Boeing B-17D Fortress

Last revised July 24, 1999






Forty-two more B-17Cs were ordered on April 17, 1940. However, these planes were sufficiently different from the original batch of B-17Cs that the Army decided on September 6, 1940 to give them a new designation of B-17D. In reality, the B-17D was only slightly different from the B-17C and bore the same company model number (299H). Externally, the B-17D differed from the C in having a set of engine cowling flaps to improve the cooling. Internal changes included electrical system revisions and the addition of a tenth crew member. The B-17D had paired guns in the belly and top positions, bringing the total armament to one 0.30-inch and six 0.50-inch machine guns. The external bomb racks were deleted.

The first B-17D flew on February 3, 1941. The B-17Ds were delivered to the Army from February to April of 1941. First priority was given to overseas units, with most of the B-17Ds going to units based in Hawaii or in the Philippines. The batch of B-17Cs which did not get sent to Britain were later modified to B-17D standards and redesignated B-17D.

Starting in March of 1941, the Army began to paint its B-17s in olive drab and grey camouflage paint. By the time of Pearl Harbor, virtually all B-17Cs and Ds were in warpaint.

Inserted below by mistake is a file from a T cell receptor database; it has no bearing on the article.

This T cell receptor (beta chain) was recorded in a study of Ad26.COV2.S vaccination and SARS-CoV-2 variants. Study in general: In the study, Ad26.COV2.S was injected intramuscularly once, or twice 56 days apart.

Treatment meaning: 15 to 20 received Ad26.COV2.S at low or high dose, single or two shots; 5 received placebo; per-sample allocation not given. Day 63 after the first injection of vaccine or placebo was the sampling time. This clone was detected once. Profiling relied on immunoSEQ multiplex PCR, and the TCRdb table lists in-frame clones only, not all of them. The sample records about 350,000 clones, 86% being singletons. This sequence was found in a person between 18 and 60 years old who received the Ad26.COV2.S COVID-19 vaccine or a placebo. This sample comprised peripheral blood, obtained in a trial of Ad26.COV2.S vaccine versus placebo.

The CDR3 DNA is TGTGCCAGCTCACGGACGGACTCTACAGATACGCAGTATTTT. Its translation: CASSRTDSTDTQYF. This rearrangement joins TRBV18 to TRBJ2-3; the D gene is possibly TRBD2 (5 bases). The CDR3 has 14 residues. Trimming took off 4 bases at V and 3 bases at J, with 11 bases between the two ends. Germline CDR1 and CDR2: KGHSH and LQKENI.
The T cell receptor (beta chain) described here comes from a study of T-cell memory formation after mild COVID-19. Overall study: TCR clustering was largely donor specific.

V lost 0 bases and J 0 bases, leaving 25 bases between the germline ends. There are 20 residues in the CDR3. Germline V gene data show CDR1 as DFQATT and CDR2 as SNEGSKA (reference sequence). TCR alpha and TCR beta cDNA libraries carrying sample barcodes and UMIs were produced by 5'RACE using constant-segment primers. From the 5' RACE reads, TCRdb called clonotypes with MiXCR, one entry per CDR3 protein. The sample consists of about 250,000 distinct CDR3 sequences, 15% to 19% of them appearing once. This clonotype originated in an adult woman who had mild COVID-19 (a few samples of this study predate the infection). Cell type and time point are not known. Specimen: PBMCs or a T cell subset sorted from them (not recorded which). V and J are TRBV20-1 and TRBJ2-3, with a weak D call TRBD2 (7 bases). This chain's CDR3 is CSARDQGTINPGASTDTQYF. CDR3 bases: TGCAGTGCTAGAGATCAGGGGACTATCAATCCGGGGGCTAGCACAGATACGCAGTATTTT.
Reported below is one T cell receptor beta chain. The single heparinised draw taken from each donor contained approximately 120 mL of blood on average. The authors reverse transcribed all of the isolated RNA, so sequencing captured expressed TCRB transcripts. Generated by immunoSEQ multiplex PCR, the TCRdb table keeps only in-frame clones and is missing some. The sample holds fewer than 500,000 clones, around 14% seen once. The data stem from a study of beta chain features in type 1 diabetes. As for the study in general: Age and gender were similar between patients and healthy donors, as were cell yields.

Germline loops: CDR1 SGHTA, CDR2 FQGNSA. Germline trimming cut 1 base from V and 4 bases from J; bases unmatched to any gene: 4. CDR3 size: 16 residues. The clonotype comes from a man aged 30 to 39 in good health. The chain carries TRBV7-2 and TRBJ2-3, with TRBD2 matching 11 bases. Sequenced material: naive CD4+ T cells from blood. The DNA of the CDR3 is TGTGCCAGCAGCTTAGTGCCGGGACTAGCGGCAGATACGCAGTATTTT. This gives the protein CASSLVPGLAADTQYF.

The only "shark-fin" B-17 known to still remain in existence is B-17D 40-3097 (known as *Swoose*). It is currently in storage at the Paul Garber facility at Silver Hill, Maryland.

Serials:

Boeing B-17D Fortress 		40-3059/3100 

Specification of B-17D:

Four Wright GR-1820-65 (G-205A) Cyclone radials rated at 1200 hp for takeoff, 1000 hp at 25,000 feet. Performance: Maximum speed 318 mph at 25,000 feet. Service ceiling 37,000 feet. Dimensions: wingspan 103 feet 9 3/8 inches, length 67 feet 10.6 inches, height 15 feet 5 inches, wing area 1420 square feet. Weights: 30,963 pounds empty, 39,319 pounds gross. Armament: Armed with six 0.50-inch machine guns and one 0.30-inch machine gun. A single 0.50-inch gun was carried in each of the two waist positions, and a pair of 0.50-inch machine guns were mounted in each of the dorsal and ventral positions. There was one 0.30-inch machine gun which could be fired from any one of six sockets in the nose. A maximum of 4800 pounds of bombs could be carried in an internal bomb bay.

Sources:

  1. Flying Fortress, Edward Jablonski, Doubleday, 1965.

  2. Famous Bombers of the Second World War, Volume One, William Green, Doubleday, 1959.

  3. Boeing Aircraft Since 1916, Peter M. Bowers, Naval Institute Press, 1989.

  4. United States Military Aircraft Since 1909, Gordon Swanborough and Peter M. Bowers, Smithsonian, 1989.

  5. Boeing B-17E and F Flying Fortress, Charles D. Thompson, Profile Publications, 1966.

  6. American Combat Planes, Ray Wagner, Third Edition, Doubleday, 1982.

  7. Jane's Fighting Aircraft of World War II, Military Press, 1989.